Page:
The aim of the present study was to investigate the changes in the copy number of selected TEs (Cirt2, Moa and Cmut1) during long-term culture of C. albicans cells of different ploidy (haploid, diploid and tetraploid cells) in control conditions as well as after treatment with stress stimuli (fluconazole, hydrogen peroxide, hypochlorite), and their effects on growth rate, cell viability, karyotype patterns and genetic instability. We have developed an experimental protocol for a long-term culture of C. albicans cells at a high density in a rich and fresh YPD medium that mimicked the survival of a non-dividing population in a stationary culture in synthetic complete (SC) medium (Fabrizio and Longo 2003). However, as a spent medium has been replaced by a fresh one every 2 days of 90 days of culture, the impact of acidification of the culture medium, the phenomenon of accumulation of acetic acid in SC spent medium during chronological aging in yeast (Burtner et al. 2009), on C. albicans cell viability was minimized as well as starvation and related nutritional stress responses were limited. We have shown for the first time that TE activity is elevated during long-term culture of C. albicans cells that is accompanied by changes in karyotype profiles and may in turn promote genomic diversity and cellular heterogeneity as an adaptive response.

Materials and methods

Strains and culture conditions

The following Candida albicans strains were used: 302 (haploid), SC5314 (diploid) and T15 (FH6, tetraploid but trisomic for chromosomes 2/3 with multiple copies of chromosome 5L) (Selmecki et al. 2008). The strains were a generous gift from Prof. Judith Berman (Department of Molecular Microbiology and Biotechnology, Tel Aviv University, Israel).

C. albicans cells from one single colony were routinely cultured on liquid yeast extract peptone dextrose (YPD) medium (1% w/v Difco Yeast Extract, 2% w/v Difco Yeast Bacto-Peptone, 2% w/v dextrose) (BD Biosciences, Sparks, MD, USA) with shaking at 28 °C. For long-term cultures during stress conditions, several stress stimuli were considered, namely fluconazole (100 ng/ml, Sigma-Aldrich, Poznan, Poland), hydrogen peroxide (2 mM, Sigma-Aldrich, Poznan, Poland) and sodium hypochlorite (5 mM, Sigma-Aldrich, Poznan, Poland). The concentrations of stress inductors were selected on the basis of IC50 values. For long-term cultures, cells at the logarithmic phase of growth were suspended at 1 × 108 cells/ml in YPD medium with or without stress stimuli and cultured with shaking at 28 °C. During the first 4 days of long-term culture, fresh solutions of tested agents were added every 12 h and then stress stimuli were removed and culture was continued for up to 90 days with medium change every 48 h. After 14, 28 and 90 days of culture, samples were taken for the evaluation of prolonged effects of stress stimuli after their removal from the medium.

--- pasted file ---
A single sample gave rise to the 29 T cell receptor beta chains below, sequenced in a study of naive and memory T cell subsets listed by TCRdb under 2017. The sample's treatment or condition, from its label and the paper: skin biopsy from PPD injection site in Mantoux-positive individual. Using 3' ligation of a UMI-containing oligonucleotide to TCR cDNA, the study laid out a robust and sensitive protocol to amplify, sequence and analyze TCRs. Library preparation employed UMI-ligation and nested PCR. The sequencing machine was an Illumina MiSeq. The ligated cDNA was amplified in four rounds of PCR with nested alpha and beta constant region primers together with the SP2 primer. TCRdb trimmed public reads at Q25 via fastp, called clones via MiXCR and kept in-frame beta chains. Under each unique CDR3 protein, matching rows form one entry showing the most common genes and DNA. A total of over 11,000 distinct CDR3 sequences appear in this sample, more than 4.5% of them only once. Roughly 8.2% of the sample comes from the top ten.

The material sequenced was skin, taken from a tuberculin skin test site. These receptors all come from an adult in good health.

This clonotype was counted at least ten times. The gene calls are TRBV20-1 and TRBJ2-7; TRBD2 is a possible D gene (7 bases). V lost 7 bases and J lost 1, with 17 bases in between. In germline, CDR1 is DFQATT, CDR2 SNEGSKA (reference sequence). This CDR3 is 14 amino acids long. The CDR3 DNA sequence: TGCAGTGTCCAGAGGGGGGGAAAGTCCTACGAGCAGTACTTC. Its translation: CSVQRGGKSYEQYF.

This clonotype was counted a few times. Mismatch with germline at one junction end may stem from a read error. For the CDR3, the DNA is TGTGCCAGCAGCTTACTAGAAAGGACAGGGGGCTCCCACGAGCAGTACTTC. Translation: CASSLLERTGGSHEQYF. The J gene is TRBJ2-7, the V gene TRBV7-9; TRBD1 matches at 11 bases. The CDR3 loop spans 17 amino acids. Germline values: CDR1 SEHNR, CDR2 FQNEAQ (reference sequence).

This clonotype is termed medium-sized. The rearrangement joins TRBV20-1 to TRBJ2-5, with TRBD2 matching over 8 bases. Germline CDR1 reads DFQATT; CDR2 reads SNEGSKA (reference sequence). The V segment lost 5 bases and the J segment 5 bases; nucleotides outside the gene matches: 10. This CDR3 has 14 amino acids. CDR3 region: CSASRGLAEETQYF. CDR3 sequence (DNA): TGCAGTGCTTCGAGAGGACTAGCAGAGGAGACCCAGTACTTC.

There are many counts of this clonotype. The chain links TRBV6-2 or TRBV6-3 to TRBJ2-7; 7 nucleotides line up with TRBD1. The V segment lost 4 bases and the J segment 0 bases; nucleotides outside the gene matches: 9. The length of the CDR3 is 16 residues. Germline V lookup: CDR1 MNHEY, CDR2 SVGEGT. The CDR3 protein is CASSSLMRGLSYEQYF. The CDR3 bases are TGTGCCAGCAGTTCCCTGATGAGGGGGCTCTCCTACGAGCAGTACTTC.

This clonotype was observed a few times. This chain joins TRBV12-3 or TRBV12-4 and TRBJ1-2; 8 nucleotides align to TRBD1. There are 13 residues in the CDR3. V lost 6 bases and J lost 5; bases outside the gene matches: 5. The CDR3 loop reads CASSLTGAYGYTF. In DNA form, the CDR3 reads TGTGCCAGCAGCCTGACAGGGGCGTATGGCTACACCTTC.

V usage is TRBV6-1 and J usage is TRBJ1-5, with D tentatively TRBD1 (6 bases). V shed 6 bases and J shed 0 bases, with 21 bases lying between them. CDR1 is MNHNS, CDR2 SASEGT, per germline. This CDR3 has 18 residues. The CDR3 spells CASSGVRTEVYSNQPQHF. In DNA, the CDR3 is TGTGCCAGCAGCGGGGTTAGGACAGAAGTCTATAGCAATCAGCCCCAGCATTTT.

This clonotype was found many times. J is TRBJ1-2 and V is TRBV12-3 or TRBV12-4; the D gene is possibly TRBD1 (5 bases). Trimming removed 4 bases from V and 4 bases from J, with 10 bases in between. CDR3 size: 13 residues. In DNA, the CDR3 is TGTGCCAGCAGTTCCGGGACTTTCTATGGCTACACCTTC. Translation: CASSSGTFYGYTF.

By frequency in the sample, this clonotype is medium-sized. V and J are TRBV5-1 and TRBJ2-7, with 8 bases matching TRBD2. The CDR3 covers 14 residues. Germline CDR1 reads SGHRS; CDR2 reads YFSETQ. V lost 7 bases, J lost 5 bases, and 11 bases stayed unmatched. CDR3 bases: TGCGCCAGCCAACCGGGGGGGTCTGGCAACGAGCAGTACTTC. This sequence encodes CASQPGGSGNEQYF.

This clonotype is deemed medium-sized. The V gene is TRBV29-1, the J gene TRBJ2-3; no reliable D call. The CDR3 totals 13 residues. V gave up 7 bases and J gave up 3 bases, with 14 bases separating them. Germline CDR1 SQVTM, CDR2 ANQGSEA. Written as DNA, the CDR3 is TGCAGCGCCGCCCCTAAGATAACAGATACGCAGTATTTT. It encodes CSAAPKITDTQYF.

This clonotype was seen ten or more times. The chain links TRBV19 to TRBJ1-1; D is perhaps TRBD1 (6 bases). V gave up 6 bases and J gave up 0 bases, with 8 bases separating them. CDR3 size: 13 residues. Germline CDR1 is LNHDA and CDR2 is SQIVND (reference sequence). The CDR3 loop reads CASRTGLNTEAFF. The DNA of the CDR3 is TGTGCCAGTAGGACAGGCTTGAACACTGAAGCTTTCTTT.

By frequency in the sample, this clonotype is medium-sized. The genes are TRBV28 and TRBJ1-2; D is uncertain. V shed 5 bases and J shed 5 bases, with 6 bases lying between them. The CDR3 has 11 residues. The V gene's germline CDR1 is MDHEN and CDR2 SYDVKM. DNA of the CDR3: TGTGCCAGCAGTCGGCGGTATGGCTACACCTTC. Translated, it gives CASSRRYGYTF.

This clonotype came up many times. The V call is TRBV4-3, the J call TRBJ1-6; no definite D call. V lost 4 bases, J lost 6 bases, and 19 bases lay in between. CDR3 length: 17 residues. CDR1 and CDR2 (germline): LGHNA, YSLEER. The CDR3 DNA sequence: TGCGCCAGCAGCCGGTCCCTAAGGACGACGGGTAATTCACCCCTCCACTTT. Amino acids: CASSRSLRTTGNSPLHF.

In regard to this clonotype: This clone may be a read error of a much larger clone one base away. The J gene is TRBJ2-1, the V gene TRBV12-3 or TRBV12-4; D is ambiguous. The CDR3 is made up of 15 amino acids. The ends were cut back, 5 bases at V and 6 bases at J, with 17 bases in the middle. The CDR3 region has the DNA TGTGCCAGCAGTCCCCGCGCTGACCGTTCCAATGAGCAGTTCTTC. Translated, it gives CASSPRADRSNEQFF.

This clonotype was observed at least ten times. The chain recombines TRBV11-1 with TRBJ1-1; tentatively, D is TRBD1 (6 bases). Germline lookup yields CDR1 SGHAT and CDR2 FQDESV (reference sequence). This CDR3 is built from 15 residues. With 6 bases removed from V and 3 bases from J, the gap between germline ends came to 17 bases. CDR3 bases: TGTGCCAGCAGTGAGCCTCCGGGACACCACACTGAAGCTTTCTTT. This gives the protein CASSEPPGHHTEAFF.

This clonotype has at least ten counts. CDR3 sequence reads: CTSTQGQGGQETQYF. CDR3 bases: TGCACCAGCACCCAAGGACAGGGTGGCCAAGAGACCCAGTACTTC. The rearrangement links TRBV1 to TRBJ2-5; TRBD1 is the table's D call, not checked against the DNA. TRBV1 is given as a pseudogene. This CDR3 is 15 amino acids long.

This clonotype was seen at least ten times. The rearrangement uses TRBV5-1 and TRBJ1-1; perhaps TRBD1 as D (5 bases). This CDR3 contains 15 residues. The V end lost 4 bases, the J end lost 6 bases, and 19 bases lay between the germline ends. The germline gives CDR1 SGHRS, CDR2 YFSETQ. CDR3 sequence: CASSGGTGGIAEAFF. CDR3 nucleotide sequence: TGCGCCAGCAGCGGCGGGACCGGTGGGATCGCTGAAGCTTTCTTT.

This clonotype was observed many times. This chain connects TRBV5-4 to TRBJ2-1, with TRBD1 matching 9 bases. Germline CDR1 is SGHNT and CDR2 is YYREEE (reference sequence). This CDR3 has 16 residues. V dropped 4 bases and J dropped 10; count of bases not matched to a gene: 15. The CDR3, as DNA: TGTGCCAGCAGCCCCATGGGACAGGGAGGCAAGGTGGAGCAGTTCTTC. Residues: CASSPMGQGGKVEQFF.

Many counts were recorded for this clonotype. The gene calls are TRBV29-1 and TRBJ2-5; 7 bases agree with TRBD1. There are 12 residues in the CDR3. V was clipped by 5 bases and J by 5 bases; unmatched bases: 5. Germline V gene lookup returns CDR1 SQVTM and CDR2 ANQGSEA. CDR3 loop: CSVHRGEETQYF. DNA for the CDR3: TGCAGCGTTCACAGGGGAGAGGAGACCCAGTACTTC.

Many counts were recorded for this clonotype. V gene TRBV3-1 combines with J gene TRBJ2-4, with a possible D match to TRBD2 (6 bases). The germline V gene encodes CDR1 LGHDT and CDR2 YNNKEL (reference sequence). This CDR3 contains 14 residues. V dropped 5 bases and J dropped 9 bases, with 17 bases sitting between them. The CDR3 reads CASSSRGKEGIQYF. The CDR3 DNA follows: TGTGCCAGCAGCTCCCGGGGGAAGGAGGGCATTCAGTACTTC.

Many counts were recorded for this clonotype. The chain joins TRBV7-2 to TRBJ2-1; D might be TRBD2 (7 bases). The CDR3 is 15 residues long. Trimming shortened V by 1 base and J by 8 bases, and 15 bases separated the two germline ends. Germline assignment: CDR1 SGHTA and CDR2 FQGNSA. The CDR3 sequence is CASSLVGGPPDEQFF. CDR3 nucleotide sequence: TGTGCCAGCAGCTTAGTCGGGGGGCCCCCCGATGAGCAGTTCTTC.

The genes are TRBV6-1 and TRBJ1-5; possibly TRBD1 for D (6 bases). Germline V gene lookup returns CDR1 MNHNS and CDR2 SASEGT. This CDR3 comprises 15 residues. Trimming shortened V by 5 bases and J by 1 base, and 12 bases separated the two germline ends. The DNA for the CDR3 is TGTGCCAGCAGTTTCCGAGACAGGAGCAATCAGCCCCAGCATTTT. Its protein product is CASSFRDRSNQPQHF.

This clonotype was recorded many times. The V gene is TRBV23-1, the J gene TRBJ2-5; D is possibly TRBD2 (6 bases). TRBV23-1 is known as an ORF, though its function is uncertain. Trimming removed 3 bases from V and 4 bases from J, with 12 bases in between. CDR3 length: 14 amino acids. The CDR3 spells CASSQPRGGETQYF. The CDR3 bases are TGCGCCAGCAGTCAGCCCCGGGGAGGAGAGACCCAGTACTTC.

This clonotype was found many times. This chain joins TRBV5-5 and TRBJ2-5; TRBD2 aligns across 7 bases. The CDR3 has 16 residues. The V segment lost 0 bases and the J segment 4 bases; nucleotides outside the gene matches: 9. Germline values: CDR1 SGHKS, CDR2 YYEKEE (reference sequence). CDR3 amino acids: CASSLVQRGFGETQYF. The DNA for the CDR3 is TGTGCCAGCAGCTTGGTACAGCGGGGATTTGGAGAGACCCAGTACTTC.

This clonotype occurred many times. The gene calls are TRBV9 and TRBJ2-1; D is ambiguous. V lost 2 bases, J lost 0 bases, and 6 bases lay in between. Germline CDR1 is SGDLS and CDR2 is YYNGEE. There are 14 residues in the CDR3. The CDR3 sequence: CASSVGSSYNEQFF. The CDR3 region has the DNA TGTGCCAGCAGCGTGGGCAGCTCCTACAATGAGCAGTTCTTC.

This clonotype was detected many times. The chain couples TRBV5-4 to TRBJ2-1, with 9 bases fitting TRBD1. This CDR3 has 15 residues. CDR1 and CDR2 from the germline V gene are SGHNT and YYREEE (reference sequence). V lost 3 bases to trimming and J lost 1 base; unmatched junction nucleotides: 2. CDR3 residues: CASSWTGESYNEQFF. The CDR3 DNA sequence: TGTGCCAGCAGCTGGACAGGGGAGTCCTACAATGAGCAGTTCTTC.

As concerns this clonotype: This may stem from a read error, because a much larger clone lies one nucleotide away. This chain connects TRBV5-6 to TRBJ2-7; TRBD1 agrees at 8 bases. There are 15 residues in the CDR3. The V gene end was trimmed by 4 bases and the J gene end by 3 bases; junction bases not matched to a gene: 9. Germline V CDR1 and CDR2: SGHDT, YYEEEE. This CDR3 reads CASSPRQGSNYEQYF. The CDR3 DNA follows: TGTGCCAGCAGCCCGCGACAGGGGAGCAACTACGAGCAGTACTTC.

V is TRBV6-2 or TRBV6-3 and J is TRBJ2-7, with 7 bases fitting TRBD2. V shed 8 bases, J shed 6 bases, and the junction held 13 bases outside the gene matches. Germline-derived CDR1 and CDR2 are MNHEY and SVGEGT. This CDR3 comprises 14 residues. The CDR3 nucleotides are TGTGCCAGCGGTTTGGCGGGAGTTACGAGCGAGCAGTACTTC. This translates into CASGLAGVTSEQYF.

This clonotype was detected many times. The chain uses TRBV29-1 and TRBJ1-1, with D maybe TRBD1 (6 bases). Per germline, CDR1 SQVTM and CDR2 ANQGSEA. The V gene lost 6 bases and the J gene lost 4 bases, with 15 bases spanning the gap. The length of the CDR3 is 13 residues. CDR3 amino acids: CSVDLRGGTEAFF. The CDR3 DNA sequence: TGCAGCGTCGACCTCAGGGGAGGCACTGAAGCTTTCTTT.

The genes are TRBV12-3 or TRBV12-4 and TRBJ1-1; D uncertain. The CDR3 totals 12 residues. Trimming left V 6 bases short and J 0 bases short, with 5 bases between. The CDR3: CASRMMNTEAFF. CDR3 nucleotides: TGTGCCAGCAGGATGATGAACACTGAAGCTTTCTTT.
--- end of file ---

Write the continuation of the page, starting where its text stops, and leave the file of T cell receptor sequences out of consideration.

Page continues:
Growth rate and cell viability

After 14, 28 and 90 days of culture, growth rate was analyzed as previously described (Lewinska et al. 2011). Briefly, cells were removed, washed, suspended in YPD medium (a total volume of 150 μl with working concentration of 5 × 106 cells/ml per well was considered) and cultured in a 96-well format incubator with shaking at 28 °C for 8 h. Cell growth was monitored turbidimetrically at 600 nm in a Tecan microplate reader every 1 h during a 8 h period.

After 14, 28 and 90 days of culture, cell viability was analyzed as previously described (Lewinska et al. 2014a). Briefly, LIVE/DEAD® Yeast Viability Kit (Thermo Fisher Scientific, Warsaw, Poland) was used according to the manufacturer’s instructions. Cells were washed and stained with a mixture of FUN® 1 and Calcofluor® White M2R and inspected under an Olympus BX61 fluorescence microscope equipped with a DP72 CCD camera and Olympus CellF software. A total of 200 cells were used for the analysis.

Cell morphology analysis using imaging flow cytometry

Candida cell morphology (shape) was investigated using Amnis® FlowSight® imaging flow cytometer and IDEAS software version 6.2.187.0 (Merck Millipore, Warsaw, Poland). Two subpopulations of cells were considered, namely spherical cells (circularity) and non-spherical cells (non-circularity). Representative histograms and cell images are presented. The parameter circularity object was analyzed and normalized frequency was plotted against circularity object. 5000 cells per sample triplicate were analyzed. The percentage of cells of non-spherical cell subpopulation is presented.

Cell size analysis

Digital images of Candida cells were captured using an Olympus BX61 fluorescence microscope equipped with a DP72 CCD camera and Olympus CellF software (Olympus,Warsaw, Poland). ImageJ software (http://rsbweb.nih.gov/ij/) was used to analyze the cell size. Cell size was expressed as arbitrary units [a.u.].

DNA content analysis

Candida cells were fixed and stained as comprehensively described elsewhwere (Potocki et al. 2019). Some minor modifications were provided, namely fixed cells were treated with 5 mg/ml proteinase K for better staining performance. Briefly, for DNA visualization, cells were counterstained with a drop of mounting medium containing 4′,6′-diamino-2-phenylindole (DAPI) (Cambio, Cambridge, UK) and then analyzed using an Olympus BX61 fluorescence microscope equipped with a DP72 CCD camera and Olympus CellF software (Olympus,Warsaw, Poland). The CCD capture conditions were as the following: exposure time 150 ms, 100x oil immersion objective. DAPI fluorescent signals were collected using DAPI filters (λex = 345 nm, λem = 455). Fluorescence microscopy was adapted for DNA content analysis (Potocki et al. 2019). ImageJ software (http://rsbweb.nih.gov/ij/) was used to analyze the nuclear DNA content. DNA content was expressed as arbitrary units [a.u.].